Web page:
Sexton puts onus on ref Owens to keep French physicality in check

Jonathan Sexton will be hoping referee Nigel Owens can offer him protection this weekend from French heads and elbows that have previously left him battered and bruised.

Ireland are bracing themselves for another intensely physical contest France when the Six Nations rivals clash in Cardiff on Sunday to decide who wins the World Cup Pool D.

And for fly-half Sexton, that means another potentially bruising encounter with French powerhouse centre Mathieu Bastareaud.

A clash of heads in contact with the Toulon juggernaut during last season’s Valentine’s Day clash at the Aviva Stadium left Sexton, who had just returned from a precautionary 12-week stand-down period due to successive concussions, with a cut above his eye that quickly developed into a nasty shiner.

That was with Sexton being tackled by Bastareaud but the previous year the Ireland star was knocked out attempting to halt the Frenchman’s carry after being struck with a leading elbow and, speaking yesterday, the Ireland fly-half was asked to think about his defensive work having been told his former teammate Shane Horgan had expressed concern about the former Racing Metro star’s high tackle technique.

“I’m happy enough with my defence,” Sexton said. “Obviously I respect Shane’s opinion, I was his teammate for years and we had some great times together, we also had a lot of run-ins together... but I do respect his opinion.

“I think it’s been spoken about last year when I came back from a couple of head knocks that I need to tackle lower, but your head is just as exposed when you go low as it is when you go high, I think.

“The only thing I’d say is that when you go high, you’d expect the referees to keep an eye out for leading elbows or leading heads, and I think it’s up to the referees to look after that rather than me having to worry about it.”

Nigel Owens takes charge on Sunday and Sexton’s reunion with Bastareaud in Cardiff this weekend will be keenly watched. The out-half is fully aware France will send the centre down his defensive channel.

“He’s a hard man to stop and I know it better than most. I’ve come off second best a couple of times but he sucks in a lot of defenders and he looks like he’s got himself in really good shape.

“It’s the same for all their players, I think they possess power all across their backline and pace to burn as well. So we’ve got to be on top of our game from that point of view, and I’m sure we’ll come up with some kind of plan to help us stop him.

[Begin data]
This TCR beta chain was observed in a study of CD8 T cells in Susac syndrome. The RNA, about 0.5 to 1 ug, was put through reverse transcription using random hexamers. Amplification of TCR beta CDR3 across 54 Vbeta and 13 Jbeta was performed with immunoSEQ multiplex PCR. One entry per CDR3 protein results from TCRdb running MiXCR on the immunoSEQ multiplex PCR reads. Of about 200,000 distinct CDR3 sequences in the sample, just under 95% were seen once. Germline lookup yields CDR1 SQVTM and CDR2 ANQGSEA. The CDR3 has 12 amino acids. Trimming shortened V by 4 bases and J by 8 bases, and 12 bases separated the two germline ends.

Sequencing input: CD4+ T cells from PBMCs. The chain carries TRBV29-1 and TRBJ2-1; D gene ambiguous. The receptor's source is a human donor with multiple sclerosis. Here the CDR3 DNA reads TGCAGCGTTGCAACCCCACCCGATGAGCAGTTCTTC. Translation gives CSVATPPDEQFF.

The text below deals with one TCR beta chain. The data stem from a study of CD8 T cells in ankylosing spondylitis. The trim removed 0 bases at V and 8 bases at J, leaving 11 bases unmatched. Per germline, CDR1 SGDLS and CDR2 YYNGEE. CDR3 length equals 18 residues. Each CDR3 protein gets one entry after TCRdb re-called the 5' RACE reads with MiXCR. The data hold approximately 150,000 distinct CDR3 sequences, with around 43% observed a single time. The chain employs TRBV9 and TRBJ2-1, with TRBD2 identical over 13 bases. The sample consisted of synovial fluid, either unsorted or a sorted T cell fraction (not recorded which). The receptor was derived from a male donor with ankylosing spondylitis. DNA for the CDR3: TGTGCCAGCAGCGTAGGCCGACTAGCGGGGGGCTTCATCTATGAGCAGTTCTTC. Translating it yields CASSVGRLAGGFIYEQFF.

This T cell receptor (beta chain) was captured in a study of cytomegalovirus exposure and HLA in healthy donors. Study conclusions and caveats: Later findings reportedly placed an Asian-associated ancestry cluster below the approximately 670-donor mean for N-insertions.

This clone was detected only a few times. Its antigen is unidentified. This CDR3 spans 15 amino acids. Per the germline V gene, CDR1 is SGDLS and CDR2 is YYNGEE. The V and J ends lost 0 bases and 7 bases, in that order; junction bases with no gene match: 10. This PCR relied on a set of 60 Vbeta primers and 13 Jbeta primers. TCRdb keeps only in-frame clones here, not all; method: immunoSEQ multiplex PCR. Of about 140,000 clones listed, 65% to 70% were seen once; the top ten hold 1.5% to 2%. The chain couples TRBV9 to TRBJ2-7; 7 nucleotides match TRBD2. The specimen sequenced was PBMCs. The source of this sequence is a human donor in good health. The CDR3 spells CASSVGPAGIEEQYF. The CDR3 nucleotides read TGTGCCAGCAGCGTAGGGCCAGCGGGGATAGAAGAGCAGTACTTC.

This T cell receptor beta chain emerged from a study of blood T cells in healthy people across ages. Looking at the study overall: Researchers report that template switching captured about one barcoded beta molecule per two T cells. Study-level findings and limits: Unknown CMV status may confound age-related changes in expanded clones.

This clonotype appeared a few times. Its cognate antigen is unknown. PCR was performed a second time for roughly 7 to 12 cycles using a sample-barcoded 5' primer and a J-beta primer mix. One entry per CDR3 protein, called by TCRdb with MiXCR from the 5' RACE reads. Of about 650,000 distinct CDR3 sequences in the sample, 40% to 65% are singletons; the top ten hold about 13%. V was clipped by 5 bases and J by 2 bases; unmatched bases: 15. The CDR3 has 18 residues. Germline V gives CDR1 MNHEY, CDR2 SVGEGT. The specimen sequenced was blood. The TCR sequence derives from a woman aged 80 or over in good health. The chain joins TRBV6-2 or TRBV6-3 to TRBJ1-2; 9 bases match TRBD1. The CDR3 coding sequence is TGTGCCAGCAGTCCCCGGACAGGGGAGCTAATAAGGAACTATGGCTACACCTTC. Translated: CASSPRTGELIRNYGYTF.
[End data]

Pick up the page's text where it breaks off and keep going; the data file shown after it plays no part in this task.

“They said before the last game they were going to come down my channel, because I was obviously coming back from a lay-off, and I don’t see it being any different this time. You always want to target the opposition 10 and I’m sure they’ll go there again. I don’t know if I like the physicality, but it’s part and parcel of the modern game.”

Sexton did warn against putting too much focus on Bastareaud at the risk of ignoring other talents in the France backline, particularly after Ireland’s below-par performance in overcoming Italy last Sunday to secure a quarter-final berth ahead of the final pool game. The 16-9 win was hard-fought against a resurgent Italian side and Sexton suggested he and his team-mates had to ask themselves plenty of searching questions ahead of this Sunday’s showdown.

“They’ve got players across the park that can hurt us so we’ve got to be a hell of a lot better than we were yesterday.

“I think we tried to prepare the best we could and I think we did that but when a team that has played I would say poorly for three or four games previously and has had some poor results – maybe, I don’t know, I can only speak for myself but I knew it was going to be a tough game but did everyone? I don’t know.

“We’re going to have to ask ourselves those questions this week. Did we fall into that trap a bit that we thought we were going to play against the Italy team that played France or Scotland in the warm-up games, where they lost both games?

“We tried to look at the Welsh game because Parisse makes such a big difference to them and that was the last game he played and that was a pretty close game against a Welsh team in the Millennium Stadium. I’d hope that we wouldn’t have been complacent but maybe it’s a question we have to ask ourselves at the start of this week.”

The Irish Examiner’s Rugby Correspondent Simon Lewis gives his views on Ireland after their RWC clash with Italy at the Olympic Stadium. Video by Dan Linehan.

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